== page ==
Good to know
- Both the Tuition Fee Loan and the Maintenance Loan need to be paid back
- Repayment only begins once your son or daughter has left university, and is earning over a certain threshold
Your son or daughter does not have to start repayments to the Student Loans Company, which lends your son or daughter the money on behalf of the government, until:
- the April after they have left university
- they are in employment
- and are earning over £25,000 for English and Welsh students or £18,330 for Northern Irish and Scottish students (this figure is for 2018–19; it normally increases every year with inflation)
How does repayment work?
You are not responsible for your son or daughter's loan. Repayments are usually taken straight from your son or daughter's salary, which means they won't need to worry about working out how much they owe or when payments are due.
The amount they pay back each month is linked to how much they're earning, not how much they owe in total. Repayments are currently calculated at 9% of the amount they earn over the threshold.
For example, a student from England/Wales earning £33,951 per year (the average starting salary for Imperial graduates) pays 9% of £8,951, while a Scottish/Northern Irish student earning the same amount pays 9% of £15,621.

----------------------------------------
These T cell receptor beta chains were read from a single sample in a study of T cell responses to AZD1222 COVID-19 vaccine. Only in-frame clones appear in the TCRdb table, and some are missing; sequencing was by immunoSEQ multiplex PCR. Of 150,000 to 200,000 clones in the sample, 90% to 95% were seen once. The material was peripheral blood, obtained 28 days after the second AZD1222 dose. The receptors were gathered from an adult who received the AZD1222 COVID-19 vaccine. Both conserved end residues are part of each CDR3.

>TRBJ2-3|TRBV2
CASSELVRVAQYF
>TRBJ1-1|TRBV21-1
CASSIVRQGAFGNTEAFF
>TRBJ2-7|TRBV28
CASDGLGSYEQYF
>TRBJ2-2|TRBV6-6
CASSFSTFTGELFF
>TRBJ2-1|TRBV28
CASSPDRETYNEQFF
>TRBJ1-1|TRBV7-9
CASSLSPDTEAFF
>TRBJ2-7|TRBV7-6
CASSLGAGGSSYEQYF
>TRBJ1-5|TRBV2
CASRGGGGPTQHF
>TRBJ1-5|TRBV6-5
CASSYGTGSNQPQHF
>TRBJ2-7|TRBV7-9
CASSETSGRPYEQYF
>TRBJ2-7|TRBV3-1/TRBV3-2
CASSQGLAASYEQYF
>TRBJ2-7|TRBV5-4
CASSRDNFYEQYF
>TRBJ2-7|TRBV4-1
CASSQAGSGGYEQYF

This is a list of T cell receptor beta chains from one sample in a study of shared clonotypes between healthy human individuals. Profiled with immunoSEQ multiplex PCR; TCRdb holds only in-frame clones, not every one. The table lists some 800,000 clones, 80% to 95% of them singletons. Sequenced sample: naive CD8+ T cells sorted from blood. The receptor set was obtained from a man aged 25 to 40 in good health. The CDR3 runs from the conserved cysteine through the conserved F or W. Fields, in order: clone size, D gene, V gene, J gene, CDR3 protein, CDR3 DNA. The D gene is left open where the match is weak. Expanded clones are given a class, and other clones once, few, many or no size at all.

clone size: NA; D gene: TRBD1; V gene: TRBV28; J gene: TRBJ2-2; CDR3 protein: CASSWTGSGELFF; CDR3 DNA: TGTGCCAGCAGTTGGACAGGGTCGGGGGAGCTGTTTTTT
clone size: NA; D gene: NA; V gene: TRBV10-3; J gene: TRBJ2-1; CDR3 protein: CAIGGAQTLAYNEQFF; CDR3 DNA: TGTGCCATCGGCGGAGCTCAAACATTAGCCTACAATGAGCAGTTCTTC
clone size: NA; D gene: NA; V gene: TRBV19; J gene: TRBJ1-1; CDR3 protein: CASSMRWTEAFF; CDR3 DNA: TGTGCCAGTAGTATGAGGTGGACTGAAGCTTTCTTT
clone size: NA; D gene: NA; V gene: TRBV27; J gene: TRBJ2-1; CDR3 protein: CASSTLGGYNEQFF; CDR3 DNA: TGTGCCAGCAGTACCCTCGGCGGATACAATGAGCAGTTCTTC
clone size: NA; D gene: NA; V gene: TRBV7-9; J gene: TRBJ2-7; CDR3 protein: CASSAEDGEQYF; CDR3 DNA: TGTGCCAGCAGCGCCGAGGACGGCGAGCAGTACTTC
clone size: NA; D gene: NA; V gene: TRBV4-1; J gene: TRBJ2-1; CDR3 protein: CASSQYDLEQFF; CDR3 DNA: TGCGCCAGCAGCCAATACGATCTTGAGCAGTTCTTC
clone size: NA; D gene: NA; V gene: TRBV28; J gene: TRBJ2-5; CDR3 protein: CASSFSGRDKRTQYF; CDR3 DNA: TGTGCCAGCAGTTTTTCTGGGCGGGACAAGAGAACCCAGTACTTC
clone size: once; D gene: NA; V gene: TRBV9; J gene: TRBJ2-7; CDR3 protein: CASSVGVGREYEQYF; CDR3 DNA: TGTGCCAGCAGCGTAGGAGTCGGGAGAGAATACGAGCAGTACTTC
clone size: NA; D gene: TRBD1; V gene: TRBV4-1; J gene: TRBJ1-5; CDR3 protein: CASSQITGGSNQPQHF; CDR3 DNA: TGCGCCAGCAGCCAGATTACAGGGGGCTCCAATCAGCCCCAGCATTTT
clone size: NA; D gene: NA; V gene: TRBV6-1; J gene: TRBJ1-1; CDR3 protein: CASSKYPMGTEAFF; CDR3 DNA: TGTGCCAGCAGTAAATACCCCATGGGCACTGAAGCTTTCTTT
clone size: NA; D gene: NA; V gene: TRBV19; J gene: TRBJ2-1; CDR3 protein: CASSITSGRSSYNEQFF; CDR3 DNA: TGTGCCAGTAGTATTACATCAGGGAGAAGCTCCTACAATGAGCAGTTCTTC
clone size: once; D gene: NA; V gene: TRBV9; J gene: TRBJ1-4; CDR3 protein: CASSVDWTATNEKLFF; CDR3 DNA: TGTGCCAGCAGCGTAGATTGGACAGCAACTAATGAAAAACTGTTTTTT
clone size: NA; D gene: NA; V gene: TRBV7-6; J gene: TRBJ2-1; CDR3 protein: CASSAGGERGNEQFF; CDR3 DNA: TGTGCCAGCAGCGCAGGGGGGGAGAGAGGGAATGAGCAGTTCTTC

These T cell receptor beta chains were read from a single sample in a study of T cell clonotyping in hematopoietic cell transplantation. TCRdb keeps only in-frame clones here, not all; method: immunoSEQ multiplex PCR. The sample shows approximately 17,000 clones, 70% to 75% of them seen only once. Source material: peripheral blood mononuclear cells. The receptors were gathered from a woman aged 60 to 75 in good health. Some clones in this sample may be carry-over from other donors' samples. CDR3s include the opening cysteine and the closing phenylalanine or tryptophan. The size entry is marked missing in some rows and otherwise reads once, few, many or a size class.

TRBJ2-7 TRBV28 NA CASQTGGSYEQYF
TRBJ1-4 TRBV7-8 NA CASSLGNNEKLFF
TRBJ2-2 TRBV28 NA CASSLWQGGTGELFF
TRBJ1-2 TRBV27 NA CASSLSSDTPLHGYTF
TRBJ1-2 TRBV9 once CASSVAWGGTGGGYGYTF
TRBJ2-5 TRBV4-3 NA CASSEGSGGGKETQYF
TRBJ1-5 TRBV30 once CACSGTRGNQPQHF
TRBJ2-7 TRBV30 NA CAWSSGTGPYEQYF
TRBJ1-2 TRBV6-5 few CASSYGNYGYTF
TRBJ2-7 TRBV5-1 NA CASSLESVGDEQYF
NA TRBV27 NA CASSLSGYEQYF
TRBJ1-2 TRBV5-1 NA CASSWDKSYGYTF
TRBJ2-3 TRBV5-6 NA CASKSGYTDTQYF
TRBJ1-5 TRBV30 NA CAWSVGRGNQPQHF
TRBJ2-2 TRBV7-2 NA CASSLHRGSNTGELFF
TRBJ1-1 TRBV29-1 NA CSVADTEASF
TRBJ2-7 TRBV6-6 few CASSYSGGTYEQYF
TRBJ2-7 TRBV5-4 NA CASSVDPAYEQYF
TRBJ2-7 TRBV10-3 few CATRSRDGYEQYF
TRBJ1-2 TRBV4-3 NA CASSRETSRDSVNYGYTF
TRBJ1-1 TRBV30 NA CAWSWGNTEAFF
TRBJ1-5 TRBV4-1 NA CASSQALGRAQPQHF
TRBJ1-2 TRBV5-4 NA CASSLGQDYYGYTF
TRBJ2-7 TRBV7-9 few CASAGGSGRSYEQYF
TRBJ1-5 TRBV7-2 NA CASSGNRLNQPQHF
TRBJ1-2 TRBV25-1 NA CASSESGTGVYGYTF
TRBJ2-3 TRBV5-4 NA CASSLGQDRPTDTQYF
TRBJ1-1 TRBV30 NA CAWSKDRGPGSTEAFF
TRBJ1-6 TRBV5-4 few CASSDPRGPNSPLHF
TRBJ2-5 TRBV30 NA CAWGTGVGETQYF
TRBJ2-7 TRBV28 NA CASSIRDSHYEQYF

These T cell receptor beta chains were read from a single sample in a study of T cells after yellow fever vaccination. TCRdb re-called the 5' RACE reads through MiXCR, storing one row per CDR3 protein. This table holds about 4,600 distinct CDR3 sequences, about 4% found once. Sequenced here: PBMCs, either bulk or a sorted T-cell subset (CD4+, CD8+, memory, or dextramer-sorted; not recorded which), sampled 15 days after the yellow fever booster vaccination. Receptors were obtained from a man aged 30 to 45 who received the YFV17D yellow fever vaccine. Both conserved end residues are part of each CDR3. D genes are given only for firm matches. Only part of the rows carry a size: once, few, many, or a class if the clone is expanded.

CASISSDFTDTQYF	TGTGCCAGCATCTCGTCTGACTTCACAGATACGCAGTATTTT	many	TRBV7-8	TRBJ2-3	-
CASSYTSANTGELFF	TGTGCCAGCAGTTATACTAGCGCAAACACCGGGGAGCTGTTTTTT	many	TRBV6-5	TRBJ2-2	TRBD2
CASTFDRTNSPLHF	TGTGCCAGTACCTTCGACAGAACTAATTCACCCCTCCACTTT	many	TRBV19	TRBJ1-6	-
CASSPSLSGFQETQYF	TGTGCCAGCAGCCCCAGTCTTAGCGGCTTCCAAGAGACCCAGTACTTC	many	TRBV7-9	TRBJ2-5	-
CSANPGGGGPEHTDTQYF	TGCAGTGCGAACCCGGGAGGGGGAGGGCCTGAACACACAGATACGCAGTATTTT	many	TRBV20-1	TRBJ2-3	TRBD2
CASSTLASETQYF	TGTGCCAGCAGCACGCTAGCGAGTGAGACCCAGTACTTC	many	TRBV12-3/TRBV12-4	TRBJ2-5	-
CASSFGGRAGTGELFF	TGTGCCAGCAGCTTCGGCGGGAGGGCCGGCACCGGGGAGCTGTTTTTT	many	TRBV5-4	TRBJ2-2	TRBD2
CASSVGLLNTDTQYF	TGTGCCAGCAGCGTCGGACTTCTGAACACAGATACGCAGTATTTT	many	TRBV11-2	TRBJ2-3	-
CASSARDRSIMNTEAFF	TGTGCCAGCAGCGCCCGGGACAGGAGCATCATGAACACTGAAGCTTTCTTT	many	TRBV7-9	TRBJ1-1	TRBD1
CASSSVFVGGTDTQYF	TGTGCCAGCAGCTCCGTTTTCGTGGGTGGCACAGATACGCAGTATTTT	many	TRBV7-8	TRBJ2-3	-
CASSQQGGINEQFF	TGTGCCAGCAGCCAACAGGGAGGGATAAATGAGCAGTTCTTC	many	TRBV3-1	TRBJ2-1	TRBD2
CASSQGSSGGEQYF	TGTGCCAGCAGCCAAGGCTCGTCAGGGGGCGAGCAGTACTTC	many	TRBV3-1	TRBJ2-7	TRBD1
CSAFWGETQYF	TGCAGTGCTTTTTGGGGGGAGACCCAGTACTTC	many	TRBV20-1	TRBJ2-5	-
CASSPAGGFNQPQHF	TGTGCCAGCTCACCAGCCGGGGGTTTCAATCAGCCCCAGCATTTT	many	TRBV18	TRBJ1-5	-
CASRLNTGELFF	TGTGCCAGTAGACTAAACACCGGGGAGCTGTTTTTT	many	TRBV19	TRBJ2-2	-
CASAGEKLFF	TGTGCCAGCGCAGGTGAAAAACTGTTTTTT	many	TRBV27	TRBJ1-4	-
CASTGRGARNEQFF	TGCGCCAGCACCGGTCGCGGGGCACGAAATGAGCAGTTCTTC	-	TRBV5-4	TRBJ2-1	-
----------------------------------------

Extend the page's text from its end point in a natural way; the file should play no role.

The government writes off any unpaid debt after 30 years for English and Welsh students (25 years for Northern Irish students; 35 years for Scottish students).
Both loans attract an interest rate, even while your son or daughter is studying.
During study until the April after they leave university, the rate for English and Welsh students is that year's inflation rate + 3%. After university, the interest rate they will be charged is based on their income.
For students from Scotland and Northern Ireland, the interest rate they will be charged is set by the Department for Business, Innovation and Skills (BIS). It is normally based on the Retail Price Index. Interest rates are updated annually.
For more information about repayment of loans, visit the Student Loans Company's website.